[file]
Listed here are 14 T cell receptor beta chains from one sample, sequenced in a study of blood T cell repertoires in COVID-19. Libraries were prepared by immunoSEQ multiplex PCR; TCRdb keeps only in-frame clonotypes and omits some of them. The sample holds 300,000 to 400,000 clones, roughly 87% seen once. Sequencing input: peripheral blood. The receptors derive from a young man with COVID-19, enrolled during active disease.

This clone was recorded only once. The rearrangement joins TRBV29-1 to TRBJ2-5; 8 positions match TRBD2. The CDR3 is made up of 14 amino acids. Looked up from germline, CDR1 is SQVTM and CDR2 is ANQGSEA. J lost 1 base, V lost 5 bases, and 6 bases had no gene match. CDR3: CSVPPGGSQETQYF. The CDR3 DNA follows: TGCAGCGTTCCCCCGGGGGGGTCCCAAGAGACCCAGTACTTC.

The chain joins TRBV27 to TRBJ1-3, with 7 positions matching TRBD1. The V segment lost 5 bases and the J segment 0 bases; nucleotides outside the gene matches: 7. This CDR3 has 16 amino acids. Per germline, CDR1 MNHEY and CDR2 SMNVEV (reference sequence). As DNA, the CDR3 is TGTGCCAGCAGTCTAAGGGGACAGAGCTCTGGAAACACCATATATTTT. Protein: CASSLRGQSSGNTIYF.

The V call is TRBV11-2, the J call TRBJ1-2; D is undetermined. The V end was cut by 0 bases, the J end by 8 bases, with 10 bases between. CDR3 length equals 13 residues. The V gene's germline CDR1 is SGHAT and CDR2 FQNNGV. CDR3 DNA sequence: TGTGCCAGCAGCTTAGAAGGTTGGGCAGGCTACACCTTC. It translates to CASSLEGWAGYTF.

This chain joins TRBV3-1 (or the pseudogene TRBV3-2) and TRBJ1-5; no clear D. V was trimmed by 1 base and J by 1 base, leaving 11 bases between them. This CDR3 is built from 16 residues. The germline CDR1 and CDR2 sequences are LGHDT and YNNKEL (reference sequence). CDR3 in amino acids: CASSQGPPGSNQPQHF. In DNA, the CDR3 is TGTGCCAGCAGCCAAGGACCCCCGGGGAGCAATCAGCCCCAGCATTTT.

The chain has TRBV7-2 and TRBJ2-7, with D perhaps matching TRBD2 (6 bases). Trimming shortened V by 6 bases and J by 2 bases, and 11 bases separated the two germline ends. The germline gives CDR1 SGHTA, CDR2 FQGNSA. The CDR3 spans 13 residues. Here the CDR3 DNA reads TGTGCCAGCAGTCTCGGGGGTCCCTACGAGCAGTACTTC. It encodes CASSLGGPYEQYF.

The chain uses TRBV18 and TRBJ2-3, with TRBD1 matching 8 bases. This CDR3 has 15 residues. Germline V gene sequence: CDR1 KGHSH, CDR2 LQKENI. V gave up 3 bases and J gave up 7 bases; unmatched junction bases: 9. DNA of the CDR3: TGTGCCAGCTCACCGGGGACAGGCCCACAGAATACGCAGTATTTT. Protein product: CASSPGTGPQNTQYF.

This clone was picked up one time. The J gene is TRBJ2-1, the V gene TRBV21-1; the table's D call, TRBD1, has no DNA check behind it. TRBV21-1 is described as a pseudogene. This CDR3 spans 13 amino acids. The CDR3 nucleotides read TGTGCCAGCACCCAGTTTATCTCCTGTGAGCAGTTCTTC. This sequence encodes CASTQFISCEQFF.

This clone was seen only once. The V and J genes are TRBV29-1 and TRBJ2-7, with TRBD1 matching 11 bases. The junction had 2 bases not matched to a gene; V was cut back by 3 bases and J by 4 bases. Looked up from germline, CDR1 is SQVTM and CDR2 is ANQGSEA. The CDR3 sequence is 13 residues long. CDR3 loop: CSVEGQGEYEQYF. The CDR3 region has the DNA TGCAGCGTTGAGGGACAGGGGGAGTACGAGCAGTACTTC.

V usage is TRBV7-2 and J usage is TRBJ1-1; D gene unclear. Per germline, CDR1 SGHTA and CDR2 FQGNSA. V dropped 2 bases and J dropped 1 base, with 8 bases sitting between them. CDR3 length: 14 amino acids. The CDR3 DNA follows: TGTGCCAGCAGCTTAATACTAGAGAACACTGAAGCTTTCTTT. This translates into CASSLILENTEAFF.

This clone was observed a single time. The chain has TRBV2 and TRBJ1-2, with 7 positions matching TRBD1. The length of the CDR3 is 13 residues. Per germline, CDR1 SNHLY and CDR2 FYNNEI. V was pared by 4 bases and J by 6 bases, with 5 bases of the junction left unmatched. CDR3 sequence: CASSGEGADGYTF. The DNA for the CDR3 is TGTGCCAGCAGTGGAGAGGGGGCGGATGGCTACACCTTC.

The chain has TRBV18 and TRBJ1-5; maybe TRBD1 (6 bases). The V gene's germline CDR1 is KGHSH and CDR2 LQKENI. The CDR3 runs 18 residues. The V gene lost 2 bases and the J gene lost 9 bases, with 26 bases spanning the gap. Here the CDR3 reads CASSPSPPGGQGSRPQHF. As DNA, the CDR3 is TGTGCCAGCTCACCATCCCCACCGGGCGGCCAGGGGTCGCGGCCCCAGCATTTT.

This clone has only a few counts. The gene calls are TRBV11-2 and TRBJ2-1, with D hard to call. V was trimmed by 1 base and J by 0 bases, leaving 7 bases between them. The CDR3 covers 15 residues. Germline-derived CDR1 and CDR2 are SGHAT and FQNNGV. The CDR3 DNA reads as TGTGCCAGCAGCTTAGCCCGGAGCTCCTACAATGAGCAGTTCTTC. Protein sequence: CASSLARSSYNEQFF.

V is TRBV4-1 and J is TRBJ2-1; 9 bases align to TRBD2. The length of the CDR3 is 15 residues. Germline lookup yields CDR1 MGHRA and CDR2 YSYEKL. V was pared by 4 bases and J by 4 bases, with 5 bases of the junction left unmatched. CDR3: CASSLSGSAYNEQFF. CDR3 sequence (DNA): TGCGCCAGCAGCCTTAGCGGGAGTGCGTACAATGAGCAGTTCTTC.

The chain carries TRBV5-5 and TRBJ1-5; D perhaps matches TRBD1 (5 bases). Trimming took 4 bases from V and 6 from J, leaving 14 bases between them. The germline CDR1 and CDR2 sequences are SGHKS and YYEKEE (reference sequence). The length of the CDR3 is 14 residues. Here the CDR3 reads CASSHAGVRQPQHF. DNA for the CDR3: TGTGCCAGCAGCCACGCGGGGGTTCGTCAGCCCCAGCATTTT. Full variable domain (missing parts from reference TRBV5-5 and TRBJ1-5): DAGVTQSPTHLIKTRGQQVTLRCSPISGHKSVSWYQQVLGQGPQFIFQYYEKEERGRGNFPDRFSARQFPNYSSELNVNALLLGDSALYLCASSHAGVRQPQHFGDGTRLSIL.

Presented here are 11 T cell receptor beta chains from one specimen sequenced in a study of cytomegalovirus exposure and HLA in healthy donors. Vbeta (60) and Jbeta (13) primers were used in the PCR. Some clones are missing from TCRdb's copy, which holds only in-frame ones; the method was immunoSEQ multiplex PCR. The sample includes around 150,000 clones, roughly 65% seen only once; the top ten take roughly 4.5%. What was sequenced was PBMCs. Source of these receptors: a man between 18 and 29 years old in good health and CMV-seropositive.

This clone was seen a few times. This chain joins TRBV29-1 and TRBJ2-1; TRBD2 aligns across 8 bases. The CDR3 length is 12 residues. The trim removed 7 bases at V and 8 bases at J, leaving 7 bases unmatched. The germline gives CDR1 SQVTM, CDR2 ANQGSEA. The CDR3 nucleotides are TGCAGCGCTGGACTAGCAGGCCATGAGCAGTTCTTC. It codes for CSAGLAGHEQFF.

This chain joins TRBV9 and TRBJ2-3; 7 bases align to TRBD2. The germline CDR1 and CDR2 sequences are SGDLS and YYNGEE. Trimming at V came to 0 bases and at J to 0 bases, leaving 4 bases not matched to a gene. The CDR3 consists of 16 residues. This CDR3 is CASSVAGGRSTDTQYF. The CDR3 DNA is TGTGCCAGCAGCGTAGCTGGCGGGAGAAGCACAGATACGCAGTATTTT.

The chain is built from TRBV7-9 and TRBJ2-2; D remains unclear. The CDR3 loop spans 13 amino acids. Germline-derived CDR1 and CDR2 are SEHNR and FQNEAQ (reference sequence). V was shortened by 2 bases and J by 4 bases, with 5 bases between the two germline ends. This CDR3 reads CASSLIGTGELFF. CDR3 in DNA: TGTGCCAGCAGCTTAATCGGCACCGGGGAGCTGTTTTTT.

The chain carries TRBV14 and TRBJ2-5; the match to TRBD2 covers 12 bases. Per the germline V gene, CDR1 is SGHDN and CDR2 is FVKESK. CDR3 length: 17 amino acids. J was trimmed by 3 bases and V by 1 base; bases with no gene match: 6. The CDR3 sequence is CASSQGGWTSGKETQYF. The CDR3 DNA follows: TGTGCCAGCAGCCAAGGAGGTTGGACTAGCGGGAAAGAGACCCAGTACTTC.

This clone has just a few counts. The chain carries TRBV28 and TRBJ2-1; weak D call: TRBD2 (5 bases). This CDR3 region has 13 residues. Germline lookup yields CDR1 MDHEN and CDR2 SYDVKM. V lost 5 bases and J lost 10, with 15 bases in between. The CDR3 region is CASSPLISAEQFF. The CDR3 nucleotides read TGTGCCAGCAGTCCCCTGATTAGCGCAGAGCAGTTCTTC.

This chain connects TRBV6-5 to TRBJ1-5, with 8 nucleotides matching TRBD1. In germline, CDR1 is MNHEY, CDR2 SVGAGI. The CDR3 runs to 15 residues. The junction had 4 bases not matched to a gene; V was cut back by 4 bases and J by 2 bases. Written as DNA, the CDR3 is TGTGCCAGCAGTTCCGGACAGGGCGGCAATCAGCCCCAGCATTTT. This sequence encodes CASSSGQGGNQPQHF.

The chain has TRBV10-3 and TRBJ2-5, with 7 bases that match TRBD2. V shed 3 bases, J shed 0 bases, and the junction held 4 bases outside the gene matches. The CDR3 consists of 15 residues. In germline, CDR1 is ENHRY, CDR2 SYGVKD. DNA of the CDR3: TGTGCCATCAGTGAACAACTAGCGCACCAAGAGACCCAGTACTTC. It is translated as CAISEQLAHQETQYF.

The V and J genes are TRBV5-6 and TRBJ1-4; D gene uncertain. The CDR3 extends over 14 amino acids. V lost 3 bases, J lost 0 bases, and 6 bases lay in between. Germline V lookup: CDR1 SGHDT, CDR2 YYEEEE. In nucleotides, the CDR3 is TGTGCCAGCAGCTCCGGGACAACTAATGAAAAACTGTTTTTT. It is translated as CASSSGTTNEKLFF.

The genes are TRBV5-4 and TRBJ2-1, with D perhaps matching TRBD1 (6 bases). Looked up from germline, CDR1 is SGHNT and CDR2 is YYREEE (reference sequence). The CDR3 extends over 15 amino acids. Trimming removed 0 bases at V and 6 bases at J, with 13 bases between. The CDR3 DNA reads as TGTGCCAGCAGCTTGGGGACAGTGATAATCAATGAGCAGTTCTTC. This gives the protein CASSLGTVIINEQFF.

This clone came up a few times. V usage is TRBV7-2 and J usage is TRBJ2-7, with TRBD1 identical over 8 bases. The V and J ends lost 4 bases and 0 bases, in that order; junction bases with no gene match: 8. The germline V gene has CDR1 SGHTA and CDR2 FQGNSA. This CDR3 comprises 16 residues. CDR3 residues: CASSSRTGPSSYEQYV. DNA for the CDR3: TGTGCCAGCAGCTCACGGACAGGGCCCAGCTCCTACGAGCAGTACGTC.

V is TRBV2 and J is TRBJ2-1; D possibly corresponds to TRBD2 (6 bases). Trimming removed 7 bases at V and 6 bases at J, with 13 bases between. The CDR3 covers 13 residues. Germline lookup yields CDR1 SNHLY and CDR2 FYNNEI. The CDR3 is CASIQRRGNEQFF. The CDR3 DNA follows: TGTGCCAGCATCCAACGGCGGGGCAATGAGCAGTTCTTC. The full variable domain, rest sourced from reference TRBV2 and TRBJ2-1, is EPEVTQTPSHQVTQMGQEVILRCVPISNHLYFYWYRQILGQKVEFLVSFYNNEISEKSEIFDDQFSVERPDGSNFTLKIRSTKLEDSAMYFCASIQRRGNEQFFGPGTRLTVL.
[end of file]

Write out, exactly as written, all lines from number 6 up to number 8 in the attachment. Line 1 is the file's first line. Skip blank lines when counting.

The chain has TRBV7-2 and TRBJ2-7, with D perhaps matching TRBD2 (6 bases). Trimming shortened V by 6 bases and J by 2 bases, and 11 bases separated the two germline ends. The germline gives CDR1 SGHTA, CDR2 FQGNSA. The CDR3 spans 13 residues. Here the CDR3 DNA reads TGTGCCAGCAGTCTCGGGGGTCCCTACGAGCAGTACTTC. It encodes CASSLGGPYEQYF.

The chain uses TRBV18 and TRBJ2-3, with TRBD1 matching 8 bases. This CDR3 has 15 residues. Germline V gene sequence: CDR1 KGHSH, CDR2 LQKENI. V gave up 3 bases and J gave up 7 bases; unmatched junction bases: 9. DNA of the CDR3: TGTGCCAGCTCACCGGGGACAGGCCCACAGAATACGCAGTATTTT. Protein product: CASSPGTGPQNTQYF.

This clone was picked up one time. The J gene is TRBJ2-1, the V gene TRBV21-1; the table's D call, TRBD1, has no DNA check behind it. TRBV21-1 is described as a pseudogene. This CDR3 spans 13 amino acids. The CDR3 nucleotides read TGTGCCAGCACCCAGTTTATCTCCTGTGAGCAGTTCTTC. This sequence encodes CASTQFISCEQFF.